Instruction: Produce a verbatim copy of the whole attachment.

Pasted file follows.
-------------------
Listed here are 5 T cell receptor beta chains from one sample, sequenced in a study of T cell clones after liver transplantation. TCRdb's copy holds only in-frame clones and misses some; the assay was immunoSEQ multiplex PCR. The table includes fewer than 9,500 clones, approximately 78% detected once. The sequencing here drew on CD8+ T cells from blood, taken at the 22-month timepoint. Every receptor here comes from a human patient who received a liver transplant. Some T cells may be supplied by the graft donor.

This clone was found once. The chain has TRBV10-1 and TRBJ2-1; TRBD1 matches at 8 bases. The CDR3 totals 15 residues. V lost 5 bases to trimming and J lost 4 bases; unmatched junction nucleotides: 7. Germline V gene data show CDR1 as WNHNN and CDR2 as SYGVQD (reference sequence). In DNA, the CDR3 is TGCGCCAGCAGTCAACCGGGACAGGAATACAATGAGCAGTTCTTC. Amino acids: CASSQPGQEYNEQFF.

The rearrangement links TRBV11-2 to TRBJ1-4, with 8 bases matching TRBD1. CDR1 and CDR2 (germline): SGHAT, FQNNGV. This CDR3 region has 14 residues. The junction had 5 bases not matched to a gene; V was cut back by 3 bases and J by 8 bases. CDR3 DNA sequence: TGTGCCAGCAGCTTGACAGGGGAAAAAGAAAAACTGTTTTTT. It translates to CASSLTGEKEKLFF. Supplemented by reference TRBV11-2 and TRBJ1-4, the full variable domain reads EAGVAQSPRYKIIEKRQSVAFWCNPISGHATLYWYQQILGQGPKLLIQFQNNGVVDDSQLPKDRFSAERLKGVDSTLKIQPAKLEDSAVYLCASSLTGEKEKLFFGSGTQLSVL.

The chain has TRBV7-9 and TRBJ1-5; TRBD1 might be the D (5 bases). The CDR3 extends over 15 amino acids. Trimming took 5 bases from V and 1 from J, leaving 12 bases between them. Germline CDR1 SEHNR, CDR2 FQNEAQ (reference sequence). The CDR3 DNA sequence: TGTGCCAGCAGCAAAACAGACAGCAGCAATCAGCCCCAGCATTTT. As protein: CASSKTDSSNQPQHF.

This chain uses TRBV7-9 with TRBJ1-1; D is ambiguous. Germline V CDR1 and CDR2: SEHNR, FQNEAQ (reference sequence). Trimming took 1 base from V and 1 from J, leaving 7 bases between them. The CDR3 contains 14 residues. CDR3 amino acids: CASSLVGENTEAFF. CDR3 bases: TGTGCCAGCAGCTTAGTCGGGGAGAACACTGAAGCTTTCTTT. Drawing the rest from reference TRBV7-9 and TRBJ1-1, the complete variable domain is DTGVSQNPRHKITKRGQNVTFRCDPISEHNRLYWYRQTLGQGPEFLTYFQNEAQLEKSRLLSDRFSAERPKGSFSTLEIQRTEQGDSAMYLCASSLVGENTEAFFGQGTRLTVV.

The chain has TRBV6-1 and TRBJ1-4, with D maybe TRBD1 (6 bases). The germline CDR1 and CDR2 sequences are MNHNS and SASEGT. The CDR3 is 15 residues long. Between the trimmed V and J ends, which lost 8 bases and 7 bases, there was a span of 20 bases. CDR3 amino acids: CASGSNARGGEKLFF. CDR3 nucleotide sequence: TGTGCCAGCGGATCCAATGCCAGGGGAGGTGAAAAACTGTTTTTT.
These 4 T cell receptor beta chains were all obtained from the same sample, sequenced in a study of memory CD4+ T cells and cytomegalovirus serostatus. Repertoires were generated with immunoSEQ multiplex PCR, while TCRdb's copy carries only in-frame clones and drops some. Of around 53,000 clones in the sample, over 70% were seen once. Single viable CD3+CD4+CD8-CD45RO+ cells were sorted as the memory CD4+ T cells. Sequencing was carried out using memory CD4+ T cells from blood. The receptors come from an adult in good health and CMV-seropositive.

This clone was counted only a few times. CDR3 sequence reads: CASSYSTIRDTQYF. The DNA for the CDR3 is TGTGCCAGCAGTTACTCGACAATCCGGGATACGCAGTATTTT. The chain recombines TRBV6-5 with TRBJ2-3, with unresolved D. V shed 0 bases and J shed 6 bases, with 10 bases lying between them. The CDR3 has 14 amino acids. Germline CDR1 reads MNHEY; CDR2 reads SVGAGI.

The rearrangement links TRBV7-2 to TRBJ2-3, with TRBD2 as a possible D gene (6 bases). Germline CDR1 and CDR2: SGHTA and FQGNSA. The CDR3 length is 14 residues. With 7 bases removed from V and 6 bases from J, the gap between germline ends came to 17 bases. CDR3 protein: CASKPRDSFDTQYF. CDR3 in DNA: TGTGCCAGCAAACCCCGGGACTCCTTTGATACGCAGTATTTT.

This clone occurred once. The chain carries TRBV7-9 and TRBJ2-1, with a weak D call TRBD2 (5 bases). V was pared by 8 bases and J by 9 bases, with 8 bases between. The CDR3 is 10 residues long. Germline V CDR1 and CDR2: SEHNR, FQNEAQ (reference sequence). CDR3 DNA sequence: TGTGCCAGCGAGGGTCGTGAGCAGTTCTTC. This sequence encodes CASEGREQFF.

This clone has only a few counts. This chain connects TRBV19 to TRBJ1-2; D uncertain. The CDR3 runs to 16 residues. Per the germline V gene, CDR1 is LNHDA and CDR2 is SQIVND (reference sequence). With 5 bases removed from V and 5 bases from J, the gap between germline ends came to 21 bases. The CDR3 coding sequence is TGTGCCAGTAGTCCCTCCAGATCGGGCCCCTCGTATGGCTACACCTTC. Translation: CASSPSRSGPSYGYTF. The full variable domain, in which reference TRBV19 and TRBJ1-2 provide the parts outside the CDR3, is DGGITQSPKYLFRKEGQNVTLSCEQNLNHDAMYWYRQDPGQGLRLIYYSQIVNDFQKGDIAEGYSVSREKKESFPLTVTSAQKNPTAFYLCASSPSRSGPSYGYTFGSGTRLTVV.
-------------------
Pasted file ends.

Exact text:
Listed here are 5 T cell receptor beta chains from one sample, sequenced in a study of T cell clones after liver transplantation. TCRdb's copy holds only in-frame clones and misses some; the assay was immunoSEQ multiplex PCR. The table includes fewer than 9,500 clones, approximately 78% detected once. The sequencing here drew on CD8+ T cells from blood, taken at the 22-month timepoint. Every receptor here comes from a human patient who received a liver transplant. Some T cells may be supplied by the graft donor.

This clone was found once. The chain has TRBV10-1 and TRBJ2-1; TRBD1 matches at 8 bases. The CDR3 totals 15 residues. V lost 5 bases to trimming and J lost 4 bases; unmatched junction nucleotides: 7. Germline V gene data show CDR1 as WNHNN and CDR2 as SYGVQD (reference sequence). In DNA, the CDR3 is TGCGCCAGCAGTCAACCGGGACAGGAATACAATGAGCAGTTCTTC. Amino acids: CASSQPGQEYNEQFF.

The rearrangement links TRBV11-2 to TRBJ1-4, with 8 bases matching TRBD1. CDR1 and CDR2 (germline): SGHAT, FQNNGV. This CDR3 region has 14 residues. The junction had 5 bases not matched to a gene; V was cut back by 3 bases and J by 8 bases. CDR3 DNA sequence: TGTGCCAGCAGCTTGACAGGGGAAAAAGAAAAACTGTTTTTT. It translates to CASSLTGEKEKLFF. Supplemented by reference TRBV11-2 and TRBJ1-4, the full variable domain reads EAGVAQSPRYKIIEKRQSVAFWCNPISGHATLYWYQQILGQGPKLLIQFQNNGVVDDSQLPKDRFSAERLKGVDSTLKIQPAKLEDSAVYLCASSLTGEKEKLFFGSGTQLSVL.

The chain has TRBV7-9 and TRBJ1-5; TRBD1 might be the D (5 bases). The CDR3 extends over 15 amino acids. Trimming took 5 bases from V and 1 from J, leaving 12 bases between them. Germline CDR1 SEHNR, CDR2 FQNEAQ (reference sequence). The CDR3 DNA sequence: TGTGCCAGCAGCAAAACAGACAGCAGCAATCAGCCCCAGCATTTT. As protein: CASSKTDSSNQPQHF.

This chain uses TRBV7-9 with TRBJ1-1; D is ambiguous. Germline V CDR1 and CDR2: SEHNR, FQNEAQ (reference sequence). Trimming took 1 base from V and 1 from J, leaving 7 bases between them. The CDR3 contains 14 residues. CDR3 amino acids: CASSLVGENTEAFF. CDR3 bases: TGTGCCAGCAGCTTAGTCGGGGAGAACACTGAAGCTTTCTTT. Drawing the rest from reference TRBV7-9 and TRBJ1-1, the complete variable domain is DTGVSQNPRHKITKRGQNVTFRCDPISEHNRLYWYRQTLGQGPEFLTYFQNEAQLEKSRLLSDRFSAERPKGSFSTLEIQRTEQGDSAMYLCASSLVGENTEAFFGQGTRLTVV.

The chain has TRBV6-1 and TRBJ1-4, with D maybe TRBD1 (6 bases). The germline CDR1 and CDR2 sequences are MNHNS and SASEGT. The CDR3 is 15 residues long. Between the trimmed V and J ends, which lost 8 bases and 7 bases, there was a span of 20 bases. CDR3 amino acids: CASGSNARGGEKLFF. CDR3 nucleotide sequence: TGTGCCAGCGGATCCAATGCCAGGGGAGGTGAAAAACTGTTTTTT.
These 4 T cell receptor beta chains were all obtained from the same sample, sequenced in a study of memory CD4+ T cells and cytomegalovirus serostatus. Repertoires were generated with immunoSEQ multiplex PCR, while TCRdb's copy carries only in-frame clones and drops some. Of around 53,000 clones in the sample, over 70% were seen once. Single viable CD3+CD4+CD8-CD45RO+ cells were sorted as the memory CD4+ T cells. Sequencing was carried out using memory CD4+ T cells from blood. The receptors come from an adult in good health and CMV-seropositive.

This clone was counted only a few times. CDR3 sequence reads: CASSYSTIRDTQYF. The DNA for the CDR3 is TGTGCCAGCAGTTACTCGACAATCCGGGATACGCAGTATTTT. The chain recombines TRBV6-5 with TRBJ2-3, with unresolved D. V shed 0 bases and J shed 6 bases, with 10 bases lying between them. The CDR3 has 14 amino acids. Germline CDR1 reads MNHEY; CDR2 reads SVGAGI.

The rearrangement links TRBV7-2 to TRBJ2-3, with TRBD2 as a possible D gene (6 bases). Germline CDR1 and CDR2: SGHTA and FQGNSA. The CDR3 length is 14 residues. With 7 bases removed from V and 6 bases from J, the gap between germline ends came to 17 bases. CDR3 protein: CASKPRDSFDTQYF. CDR3 in DNA: TGTGCCAGCAAACCCCGGGACTCCTTTGATACGCAGTATTTT.

This clone occurred once. The chain carries TRBV7-9 and TRBJ2-1, with a weak D call TRBD2 (5 bases). V was pared by 8 bases and J by 9 bases, with 8 bases between. The CDR3 is 10 residues long. Germline V CDR1 and CDR2: SEHNR, FQNEAQ (reference sequence). CDR3 DNA sequence: TGTGCCAGCGAGGGTCGTGAGCAGTTCTTC. This sequence encodes CASEGREQFF.

This clone has only a few counts. This chain connects TRBV19 to TRBJ1-2; D uncertain. The CDR3 runs to 16 residues. Per the germline V gene, CDR1 is LNHDA and CDR2 is SQIVND (reference sequence). With 5 bases removed from V and 5 bases from J, the gap between germline ends came to 21 bases. The CDR3 coding sequence is TGTGCCAGTAGTCCCTCCAGATCGGGCCCCTCGTATGGCTACACCTTC. Translation: CASSPSRSGPSYGYTF. The full variable domain, in which reference TRBV19 and TRBJ1-2 provide the parts outside the CDR3, is DGGITQSPKYLFRKEGQNVTLSCEQNLNHDAMYWYRQDPGQGLRLIYYSQIVNDFQKGDIAEGYSVSREKKESFPLTVTSAQKNPTAFYLCASSPSRSGPSYGYTFGSGTRLTVV.